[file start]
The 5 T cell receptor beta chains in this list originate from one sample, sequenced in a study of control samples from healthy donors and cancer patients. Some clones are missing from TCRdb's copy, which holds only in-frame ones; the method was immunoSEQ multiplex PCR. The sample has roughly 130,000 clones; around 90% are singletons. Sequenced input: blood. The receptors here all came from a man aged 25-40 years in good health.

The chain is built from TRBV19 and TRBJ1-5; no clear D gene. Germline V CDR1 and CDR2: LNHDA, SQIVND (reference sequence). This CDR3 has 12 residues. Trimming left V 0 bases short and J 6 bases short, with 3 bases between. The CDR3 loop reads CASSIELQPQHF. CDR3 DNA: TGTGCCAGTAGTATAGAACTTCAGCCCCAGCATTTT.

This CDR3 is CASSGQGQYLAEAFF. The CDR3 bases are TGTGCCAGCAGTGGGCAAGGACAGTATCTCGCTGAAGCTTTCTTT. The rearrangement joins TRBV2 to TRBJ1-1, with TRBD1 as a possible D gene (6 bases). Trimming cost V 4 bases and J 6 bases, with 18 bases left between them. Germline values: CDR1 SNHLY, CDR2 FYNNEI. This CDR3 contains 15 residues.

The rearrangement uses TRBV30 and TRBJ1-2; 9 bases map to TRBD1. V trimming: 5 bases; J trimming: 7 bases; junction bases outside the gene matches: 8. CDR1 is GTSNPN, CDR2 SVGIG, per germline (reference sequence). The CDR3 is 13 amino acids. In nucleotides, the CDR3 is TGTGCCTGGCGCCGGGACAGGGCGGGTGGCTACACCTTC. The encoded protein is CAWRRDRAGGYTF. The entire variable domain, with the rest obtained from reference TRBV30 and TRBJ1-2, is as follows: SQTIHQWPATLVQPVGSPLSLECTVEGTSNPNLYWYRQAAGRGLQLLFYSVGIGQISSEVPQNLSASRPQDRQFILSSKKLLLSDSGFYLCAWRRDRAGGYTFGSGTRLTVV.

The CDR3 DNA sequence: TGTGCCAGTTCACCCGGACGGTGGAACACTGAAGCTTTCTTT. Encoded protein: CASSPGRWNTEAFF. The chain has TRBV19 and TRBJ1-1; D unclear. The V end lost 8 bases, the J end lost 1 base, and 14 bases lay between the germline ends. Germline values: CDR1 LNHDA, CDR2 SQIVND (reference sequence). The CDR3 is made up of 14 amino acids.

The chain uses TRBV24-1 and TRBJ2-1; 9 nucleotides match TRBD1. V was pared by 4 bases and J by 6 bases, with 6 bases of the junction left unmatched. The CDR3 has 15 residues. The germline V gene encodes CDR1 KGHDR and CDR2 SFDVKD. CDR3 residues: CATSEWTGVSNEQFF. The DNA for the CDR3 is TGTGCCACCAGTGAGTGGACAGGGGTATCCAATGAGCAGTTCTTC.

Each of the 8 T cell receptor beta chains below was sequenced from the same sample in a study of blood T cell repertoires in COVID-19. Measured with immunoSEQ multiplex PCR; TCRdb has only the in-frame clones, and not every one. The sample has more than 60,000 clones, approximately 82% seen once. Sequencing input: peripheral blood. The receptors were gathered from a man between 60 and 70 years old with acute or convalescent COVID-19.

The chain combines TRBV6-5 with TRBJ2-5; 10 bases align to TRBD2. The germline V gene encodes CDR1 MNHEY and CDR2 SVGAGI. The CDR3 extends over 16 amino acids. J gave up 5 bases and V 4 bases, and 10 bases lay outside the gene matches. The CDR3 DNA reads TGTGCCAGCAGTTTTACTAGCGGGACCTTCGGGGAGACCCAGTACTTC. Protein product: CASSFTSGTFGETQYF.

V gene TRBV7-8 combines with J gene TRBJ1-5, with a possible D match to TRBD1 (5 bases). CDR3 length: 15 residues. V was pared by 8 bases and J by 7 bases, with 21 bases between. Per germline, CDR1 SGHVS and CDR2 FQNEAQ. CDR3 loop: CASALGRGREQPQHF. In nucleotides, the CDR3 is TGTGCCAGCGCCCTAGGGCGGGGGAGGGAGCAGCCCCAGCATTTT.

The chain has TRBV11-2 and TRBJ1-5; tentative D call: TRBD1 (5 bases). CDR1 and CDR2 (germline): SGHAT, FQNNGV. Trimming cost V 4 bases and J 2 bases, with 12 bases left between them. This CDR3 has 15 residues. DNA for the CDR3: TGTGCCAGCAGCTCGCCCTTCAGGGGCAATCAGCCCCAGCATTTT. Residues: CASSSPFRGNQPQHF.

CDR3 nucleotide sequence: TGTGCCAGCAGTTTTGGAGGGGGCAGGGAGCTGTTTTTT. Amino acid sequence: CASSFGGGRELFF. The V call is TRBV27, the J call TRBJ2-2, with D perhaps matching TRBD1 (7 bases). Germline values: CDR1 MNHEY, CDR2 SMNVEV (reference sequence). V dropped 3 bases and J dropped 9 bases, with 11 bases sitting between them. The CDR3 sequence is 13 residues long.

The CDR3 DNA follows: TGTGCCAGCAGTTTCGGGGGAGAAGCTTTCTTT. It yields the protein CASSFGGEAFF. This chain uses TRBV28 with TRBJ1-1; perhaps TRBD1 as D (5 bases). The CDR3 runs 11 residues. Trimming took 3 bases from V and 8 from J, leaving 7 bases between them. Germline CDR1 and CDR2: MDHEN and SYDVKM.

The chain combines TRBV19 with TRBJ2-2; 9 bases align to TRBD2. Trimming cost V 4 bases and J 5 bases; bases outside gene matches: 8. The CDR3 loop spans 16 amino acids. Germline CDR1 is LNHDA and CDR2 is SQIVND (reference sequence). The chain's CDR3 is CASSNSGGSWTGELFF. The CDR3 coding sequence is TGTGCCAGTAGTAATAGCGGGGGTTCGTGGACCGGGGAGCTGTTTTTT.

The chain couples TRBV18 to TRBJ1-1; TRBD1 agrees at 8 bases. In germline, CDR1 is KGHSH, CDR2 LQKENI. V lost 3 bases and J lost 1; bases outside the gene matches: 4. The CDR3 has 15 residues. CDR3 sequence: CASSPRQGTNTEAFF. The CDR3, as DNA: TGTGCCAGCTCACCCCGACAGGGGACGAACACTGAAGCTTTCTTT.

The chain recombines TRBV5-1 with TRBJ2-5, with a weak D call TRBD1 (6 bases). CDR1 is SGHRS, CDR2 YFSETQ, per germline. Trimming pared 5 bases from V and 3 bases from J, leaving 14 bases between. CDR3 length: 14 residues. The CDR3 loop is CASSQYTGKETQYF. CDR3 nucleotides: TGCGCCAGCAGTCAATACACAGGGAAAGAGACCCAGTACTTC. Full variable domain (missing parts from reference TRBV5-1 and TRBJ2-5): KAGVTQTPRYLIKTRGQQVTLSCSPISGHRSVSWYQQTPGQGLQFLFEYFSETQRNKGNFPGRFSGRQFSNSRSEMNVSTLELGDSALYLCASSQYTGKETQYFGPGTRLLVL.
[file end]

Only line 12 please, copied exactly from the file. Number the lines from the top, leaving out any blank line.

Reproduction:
The CDR3 DNA follows: TGTGCCAGCAGTTTCGGGGGAGAAGCTTTCTTT. It yields the protein CASSFGGEAFF. This chain uses TRBV28 with TRBJ1-1; perhaps TRBD1 as D (5 bases). The CDR3 runs 11 residues. Trimming took 3 bases from V and 8 from J, leaving 7 bases between them. Germline CDR1 and CDR2: MDHEN and SYDVKM.